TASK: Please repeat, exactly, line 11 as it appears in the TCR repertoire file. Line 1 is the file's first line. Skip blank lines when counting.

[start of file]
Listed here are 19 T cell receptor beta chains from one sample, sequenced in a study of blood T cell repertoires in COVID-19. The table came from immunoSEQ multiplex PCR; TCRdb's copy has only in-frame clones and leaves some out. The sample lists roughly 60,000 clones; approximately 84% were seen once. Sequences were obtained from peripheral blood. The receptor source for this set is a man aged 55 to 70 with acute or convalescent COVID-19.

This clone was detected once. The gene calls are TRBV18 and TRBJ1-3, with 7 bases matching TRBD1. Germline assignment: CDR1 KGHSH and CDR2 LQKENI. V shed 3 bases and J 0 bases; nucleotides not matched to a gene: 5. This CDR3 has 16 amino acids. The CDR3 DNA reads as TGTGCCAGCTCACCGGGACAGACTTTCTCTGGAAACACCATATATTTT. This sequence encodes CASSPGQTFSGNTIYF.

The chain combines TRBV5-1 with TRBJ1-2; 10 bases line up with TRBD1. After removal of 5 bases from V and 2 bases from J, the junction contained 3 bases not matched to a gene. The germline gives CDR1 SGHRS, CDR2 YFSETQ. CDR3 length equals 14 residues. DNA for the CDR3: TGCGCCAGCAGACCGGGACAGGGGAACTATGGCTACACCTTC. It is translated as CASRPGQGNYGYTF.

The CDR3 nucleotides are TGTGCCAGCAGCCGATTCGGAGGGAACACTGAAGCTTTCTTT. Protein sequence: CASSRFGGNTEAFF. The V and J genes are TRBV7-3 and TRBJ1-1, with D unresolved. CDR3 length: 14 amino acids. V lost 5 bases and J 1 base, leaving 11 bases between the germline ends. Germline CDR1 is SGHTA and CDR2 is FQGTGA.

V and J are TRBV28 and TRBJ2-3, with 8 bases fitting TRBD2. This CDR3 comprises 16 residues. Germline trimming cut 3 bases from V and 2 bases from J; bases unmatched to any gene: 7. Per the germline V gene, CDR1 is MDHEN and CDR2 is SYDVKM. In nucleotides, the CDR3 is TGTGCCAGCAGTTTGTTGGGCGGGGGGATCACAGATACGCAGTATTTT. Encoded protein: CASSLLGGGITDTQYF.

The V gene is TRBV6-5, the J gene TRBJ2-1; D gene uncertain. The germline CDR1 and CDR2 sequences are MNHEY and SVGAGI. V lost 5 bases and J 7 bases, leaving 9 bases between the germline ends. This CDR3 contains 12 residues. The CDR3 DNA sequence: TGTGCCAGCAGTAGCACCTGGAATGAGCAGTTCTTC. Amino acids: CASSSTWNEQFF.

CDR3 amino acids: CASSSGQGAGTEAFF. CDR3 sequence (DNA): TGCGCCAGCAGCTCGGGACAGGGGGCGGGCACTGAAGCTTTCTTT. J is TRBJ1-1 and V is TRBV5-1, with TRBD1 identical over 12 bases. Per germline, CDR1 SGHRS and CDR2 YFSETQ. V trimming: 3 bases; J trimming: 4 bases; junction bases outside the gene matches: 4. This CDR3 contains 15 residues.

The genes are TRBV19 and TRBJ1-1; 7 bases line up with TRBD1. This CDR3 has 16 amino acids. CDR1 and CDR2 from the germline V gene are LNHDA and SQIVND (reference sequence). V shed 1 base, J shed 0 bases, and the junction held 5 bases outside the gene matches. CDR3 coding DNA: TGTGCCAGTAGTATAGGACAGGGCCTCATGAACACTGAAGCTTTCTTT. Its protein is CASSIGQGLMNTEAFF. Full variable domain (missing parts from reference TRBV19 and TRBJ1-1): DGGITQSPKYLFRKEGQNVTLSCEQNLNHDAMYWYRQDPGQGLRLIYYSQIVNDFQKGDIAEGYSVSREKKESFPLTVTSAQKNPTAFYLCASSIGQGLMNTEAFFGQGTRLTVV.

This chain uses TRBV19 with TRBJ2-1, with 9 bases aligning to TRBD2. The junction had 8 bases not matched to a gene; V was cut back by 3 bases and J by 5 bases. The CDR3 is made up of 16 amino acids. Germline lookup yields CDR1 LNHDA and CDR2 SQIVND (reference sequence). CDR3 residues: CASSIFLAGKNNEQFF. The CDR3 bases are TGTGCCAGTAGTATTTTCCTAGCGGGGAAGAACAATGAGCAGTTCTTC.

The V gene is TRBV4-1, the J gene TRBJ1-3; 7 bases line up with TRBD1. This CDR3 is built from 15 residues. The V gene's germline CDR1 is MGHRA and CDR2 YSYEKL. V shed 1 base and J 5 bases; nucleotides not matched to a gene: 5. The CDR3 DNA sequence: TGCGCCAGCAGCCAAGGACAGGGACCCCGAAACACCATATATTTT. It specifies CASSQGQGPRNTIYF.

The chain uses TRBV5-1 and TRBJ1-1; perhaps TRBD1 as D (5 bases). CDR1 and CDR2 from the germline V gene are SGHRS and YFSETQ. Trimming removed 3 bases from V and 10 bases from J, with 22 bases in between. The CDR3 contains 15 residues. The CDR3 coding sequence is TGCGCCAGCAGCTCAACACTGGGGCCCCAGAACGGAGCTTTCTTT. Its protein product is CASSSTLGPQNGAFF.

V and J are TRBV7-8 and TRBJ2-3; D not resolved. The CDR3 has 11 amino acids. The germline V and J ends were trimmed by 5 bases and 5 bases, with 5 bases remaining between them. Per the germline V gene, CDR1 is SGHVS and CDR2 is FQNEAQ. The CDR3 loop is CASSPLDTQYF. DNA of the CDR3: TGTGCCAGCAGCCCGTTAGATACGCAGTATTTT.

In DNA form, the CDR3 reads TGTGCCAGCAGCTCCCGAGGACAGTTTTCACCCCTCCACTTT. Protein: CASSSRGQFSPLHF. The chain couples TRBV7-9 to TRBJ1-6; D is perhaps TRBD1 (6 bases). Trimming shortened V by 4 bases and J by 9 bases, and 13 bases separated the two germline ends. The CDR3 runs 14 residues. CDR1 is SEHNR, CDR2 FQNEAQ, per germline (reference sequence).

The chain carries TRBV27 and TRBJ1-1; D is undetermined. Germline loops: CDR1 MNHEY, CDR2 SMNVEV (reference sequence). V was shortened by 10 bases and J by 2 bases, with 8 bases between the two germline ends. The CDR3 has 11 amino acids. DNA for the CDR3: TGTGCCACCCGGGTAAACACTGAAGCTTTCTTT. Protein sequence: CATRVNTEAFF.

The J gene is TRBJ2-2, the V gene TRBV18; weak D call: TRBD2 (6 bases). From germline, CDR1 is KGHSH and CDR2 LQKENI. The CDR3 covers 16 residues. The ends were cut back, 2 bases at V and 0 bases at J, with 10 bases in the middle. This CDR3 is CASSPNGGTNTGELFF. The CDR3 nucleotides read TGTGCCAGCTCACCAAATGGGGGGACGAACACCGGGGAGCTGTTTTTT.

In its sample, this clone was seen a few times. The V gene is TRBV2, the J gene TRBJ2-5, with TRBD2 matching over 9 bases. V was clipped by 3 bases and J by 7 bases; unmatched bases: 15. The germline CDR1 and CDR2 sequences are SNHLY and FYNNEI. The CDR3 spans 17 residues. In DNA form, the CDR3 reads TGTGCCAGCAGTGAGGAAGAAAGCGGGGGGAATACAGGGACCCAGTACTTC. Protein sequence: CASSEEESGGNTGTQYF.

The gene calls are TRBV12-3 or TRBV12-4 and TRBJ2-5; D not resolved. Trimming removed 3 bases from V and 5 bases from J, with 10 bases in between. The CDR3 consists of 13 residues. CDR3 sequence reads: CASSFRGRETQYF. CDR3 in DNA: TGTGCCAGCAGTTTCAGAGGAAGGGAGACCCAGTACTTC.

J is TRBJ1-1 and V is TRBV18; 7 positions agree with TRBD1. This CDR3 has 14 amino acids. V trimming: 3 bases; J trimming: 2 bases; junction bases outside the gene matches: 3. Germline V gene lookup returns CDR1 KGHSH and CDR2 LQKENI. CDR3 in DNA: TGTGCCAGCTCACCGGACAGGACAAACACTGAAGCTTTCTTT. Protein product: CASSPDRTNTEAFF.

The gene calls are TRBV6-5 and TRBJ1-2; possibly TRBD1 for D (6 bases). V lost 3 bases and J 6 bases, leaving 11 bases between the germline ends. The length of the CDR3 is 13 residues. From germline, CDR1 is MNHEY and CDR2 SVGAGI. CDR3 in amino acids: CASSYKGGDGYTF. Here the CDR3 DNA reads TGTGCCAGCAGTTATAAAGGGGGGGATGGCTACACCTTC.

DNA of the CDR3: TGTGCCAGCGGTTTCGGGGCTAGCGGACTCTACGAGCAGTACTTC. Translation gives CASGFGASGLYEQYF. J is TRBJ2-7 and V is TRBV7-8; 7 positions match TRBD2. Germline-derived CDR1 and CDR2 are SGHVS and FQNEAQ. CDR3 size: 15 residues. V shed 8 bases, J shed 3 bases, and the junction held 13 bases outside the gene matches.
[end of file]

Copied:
The chain uses TRBV5-1 and TRBJ1-1; perhaps TRBD1 as D (5 bases). CDR1 and CDR2 from the germline V gene are SGHRS and YFSETQ. Trimming removed 3 bases from V and 10 bases from J, with 22 bases in between. The CDR3 contains 15 residues. The CDR3 coding sequence is TGCGCCAGCAGCTCAACACTGGGGCCCCAGAACGGAGCTTTCTTT. Its protein product is CASSSTLGPQNGAFF.